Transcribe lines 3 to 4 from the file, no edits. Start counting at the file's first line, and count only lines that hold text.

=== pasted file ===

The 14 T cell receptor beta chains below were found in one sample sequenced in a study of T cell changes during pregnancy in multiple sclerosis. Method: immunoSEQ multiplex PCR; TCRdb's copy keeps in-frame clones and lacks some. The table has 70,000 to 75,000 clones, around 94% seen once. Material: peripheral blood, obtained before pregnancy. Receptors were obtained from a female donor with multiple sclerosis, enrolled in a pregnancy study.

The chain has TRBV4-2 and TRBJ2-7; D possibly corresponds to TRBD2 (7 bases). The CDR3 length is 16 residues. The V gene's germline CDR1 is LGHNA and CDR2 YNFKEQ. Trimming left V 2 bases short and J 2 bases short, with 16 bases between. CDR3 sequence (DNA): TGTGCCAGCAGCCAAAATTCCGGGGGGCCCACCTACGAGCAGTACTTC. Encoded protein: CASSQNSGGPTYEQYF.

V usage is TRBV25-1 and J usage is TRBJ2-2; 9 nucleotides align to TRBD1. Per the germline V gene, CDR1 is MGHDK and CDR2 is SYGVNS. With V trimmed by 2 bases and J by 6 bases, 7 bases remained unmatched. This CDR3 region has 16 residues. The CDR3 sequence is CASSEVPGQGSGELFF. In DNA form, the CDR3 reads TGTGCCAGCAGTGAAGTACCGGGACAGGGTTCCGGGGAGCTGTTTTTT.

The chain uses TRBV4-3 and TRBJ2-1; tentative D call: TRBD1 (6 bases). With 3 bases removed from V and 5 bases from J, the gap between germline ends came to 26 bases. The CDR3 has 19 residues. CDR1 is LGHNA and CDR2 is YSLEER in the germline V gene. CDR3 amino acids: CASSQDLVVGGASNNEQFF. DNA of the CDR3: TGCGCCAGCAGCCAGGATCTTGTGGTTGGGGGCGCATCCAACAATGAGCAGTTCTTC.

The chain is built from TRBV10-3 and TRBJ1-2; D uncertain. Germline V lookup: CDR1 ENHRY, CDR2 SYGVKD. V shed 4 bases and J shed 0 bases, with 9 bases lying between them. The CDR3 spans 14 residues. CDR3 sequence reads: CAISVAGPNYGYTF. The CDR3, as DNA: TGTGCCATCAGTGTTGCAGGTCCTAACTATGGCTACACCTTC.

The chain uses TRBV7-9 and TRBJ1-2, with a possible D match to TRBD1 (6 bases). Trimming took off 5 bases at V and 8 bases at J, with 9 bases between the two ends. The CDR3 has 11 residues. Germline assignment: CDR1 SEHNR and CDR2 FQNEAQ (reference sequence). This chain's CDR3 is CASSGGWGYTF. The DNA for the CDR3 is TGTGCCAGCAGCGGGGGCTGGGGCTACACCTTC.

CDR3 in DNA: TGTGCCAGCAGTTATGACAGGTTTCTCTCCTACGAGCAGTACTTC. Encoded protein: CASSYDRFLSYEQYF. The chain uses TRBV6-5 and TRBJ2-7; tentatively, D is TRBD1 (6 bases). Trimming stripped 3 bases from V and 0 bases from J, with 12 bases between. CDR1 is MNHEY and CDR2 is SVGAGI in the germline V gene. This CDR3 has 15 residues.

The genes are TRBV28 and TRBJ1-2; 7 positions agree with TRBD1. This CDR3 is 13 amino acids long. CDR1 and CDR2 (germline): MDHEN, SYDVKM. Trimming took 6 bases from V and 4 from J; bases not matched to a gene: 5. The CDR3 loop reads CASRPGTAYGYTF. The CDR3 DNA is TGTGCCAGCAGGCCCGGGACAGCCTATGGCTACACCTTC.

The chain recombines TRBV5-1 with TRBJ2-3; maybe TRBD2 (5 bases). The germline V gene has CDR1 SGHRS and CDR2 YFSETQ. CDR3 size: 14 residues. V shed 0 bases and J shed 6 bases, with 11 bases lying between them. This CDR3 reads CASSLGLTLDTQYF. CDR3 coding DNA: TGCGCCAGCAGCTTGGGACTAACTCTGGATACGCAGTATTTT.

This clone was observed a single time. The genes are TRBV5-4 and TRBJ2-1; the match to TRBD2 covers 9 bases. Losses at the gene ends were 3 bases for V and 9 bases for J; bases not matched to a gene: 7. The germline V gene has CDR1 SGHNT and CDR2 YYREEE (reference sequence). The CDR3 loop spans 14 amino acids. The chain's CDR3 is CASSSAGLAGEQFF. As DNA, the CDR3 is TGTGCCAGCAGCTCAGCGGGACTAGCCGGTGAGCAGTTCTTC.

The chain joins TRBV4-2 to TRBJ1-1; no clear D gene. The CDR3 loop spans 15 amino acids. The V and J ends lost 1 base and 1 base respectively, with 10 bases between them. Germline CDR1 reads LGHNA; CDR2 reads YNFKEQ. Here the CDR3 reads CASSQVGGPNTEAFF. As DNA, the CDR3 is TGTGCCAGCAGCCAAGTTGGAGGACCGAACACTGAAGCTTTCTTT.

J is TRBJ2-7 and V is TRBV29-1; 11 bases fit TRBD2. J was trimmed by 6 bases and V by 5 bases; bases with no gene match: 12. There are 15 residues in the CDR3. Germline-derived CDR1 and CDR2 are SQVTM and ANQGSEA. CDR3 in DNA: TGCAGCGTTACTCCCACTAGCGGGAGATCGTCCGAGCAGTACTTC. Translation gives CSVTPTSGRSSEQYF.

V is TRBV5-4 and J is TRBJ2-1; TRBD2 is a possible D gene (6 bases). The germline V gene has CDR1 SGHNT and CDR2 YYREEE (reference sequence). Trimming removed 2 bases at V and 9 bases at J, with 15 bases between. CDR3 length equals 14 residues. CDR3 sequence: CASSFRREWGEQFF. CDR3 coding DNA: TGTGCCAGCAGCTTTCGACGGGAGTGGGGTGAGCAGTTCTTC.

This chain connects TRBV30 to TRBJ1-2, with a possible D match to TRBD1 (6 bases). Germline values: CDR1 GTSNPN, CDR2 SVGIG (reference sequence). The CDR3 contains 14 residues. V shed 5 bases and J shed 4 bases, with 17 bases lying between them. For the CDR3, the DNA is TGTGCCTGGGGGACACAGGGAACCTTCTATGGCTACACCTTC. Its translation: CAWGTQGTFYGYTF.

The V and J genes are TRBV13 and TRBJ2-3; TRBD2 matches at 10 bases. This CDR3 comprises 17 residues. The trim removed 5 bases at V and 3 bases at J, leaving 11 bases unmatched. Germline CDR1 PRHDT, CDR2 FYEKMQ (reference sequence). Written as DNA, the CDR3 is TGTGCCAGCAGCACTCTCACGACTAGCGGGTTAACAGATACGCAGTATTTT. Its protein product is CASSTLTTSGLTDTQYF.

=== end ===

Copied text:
V usage is TRBV25-1 and J usage is TRBJ2-2; 9 nucleotides align to TRBD1. Per the germline V gene, CDR1 is MGHDK and CDR2 is SYGVNS. With V trimmed by 2 bases and J by 6 bases, 7 bases remained unmatched. This CDR3 region has 16 residues. The CDR3 sequence is CASSEVPGQGSGELFF. In DNA form, the CDR3 reads TGTGCCAGCAGTGAAGTACCGGGACAGGGTTCCGGGGAGCTGTTTTTT.

The chain uses TRBV4-3 and TRBJ2-1; tentative D call: TRBD1 (6 bases). With 3 bases removed from V and 5 bases from J, the gap between germline ends came to 26 bases. The CDR3 has 19 residues. CDR1 is LGHNA and CDR2 is YSLEER in the germline V gene. CDR3 amino acids: CASSQDLVVGGASNNEQFF. DNA of the CDR3: TGCGCCAGCAGCCAGGATCTTGTGGTTGGGGGCGCATCCAACAATGAGCAGTTCTTC.